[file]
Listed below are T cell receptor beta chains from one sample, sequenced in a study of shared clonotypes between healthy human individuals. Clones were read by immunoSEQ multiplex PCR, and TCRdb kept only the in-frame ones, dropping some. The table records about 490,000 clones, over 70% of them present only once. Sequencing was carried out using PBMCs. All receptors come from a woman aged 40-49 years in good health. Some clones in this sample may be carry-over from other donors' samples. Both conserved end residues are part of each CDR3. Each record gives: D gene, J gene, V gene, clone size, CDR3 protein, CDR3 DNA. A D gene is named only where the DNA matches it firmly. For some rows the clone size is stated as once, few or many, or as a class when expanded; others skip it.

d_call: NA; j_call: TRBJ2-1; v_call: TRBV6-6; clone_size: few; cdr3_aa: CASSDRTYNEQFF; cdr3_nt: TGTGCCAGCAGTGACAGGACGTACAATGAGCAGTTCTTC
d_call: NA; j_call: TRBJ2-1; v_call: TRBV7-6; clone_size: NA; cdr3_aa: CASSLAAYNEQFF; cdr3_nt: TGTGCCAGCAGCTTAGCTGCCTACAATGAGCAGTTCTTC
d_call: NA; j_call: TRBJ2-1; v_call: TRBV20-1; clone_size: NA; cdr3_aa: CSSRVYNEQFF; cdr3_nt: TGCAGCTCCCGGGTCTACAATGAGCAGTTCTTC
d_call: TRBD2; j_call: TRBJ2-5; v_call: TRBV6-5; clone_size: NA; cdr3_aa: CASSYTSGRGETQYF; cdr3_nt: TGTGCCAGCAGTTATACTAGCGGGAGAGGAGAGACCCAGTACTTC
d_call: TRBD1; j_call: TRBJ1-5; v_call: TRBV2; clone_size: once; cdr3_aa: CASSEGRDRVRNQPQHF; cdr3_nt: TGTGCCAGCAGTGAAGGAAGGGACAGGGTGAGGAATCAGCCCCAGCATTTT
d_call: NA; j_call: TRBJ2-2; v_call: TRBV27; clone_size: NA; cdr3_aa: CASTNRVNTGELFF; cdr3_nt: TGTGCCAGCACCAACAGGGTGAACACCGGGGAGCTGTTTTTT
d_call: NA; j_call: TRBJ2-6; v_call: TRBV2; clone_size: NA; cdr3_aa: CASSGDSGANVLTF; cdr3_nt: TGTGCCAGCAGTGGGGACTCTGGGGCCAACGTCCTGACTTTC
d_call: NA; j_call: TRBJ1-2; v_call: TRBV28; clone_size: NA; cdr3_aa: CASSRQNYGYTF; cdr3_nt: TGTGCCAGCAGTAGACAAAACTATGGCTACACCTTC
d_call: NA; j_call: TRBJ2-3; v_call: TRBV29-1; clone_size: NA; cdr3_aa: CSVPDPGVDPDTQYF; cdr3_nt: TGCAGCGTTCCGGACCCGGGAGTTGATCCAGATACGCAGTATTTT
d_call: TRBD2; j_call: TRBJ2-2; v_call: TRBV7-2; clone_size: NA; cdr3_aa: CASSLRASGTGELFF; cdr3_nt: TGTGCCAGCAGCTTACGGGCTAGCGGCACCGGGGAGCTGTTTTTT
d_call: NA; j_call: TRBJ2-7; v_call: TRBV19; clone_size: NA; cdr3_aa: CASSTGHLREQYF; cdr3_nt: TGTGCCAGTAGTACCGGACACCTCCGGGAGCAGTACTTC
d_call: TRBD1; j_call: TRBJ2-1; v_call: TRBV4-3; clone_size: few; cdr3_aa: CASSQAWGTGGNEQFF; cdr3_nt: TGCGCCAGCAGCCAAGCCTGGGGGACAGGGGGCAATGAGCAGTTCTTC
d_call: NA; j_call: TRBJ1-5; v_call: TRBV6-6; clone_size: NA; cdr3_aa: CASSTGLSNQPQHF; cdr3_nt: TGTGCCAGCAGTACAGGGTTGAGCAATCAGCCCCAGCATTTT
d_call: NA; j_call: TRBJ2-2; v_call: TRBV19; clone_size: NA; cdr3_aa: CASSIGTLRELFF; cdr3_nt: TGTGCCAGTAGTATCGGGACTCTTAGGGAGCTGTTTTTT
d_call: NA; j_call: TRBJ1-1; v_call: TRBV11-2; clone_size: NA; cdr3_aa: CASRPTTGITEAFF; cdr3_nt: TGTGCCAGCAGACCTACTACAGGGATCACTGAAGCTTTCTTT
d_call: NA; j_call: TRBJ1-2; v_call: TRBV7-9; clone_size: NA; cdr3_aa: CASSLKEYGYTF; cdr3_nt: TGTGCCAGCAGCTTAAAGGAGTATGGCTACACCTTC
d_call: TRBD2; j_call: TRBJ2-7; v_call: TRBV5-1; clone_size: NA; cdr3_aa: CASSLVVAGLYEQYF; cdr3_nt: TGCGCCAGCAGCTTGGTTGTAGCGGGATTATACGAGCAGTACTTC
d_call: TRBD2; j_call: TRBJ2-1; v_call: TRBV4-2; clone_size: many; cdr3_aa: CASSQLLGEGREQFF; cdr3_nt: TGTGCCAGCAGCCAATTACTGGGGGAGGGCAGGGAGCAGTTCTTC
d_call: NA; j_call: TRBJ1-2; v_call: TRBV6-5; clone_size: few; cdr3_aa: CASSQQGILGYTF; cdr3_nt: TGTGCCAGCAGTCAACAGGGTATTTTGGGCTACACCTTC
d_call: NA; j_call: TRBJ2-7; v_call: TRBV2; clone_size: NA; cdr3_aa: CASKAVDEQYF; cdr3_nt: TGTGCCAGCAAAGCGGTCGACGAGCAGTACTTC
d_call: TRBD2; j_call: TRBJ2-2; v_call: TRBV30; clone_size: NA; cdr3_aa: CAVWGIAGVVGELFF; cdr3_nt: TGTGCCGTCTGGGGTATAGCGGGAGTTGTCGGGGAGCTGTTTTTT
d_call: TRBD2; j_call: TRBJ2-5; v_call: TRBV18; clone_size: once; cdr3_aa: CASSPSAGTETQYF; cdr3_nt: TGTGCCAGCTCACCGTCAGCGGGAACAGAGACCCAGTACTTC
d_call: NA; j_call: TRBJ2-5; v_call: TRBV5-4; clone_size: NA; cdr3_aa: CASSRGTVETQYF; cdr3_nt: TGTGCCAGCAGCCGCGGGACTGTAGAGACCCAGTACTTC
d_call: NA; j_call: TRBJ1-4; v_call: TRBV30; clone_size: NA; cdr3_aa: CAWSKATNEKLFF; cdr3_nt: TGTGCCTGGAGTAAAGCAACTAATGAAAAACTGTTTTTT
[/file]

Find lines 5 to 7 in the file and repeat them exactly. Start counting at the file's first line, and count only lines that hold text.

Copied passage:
d_call: TRBD2; j_call: TRBJ2-5; v_call: TRBV6-5; clone_size: NA; cdr3_aa: CASSYTSGRGETQYF; cdr3_nt: TGTGCCAGCAGTTATACTAGCGGGAGAGGAGAGACCCAGTACTTC
d_call: TRBD1; j_call: TRBJ1-5; v_call: TRBV2; clone_size: once; cdr3_aa: CASSEGRDRVRNQPQHF; cdr3_nt: TGTGCCAGCAGTGAAGGAAGGGACAGGGTGAGGAATCAGCCCCAGCATTTT
d_call: NA; j_call: TRBJ2-2; v_call: TRBV27; clone_size: NA; cdr3_aa: CASTNRVNTGELFF; cdr3_nt: TGTGCCAGCACCAACAGGGTGAACACCGGGGAGCTGTTTTTT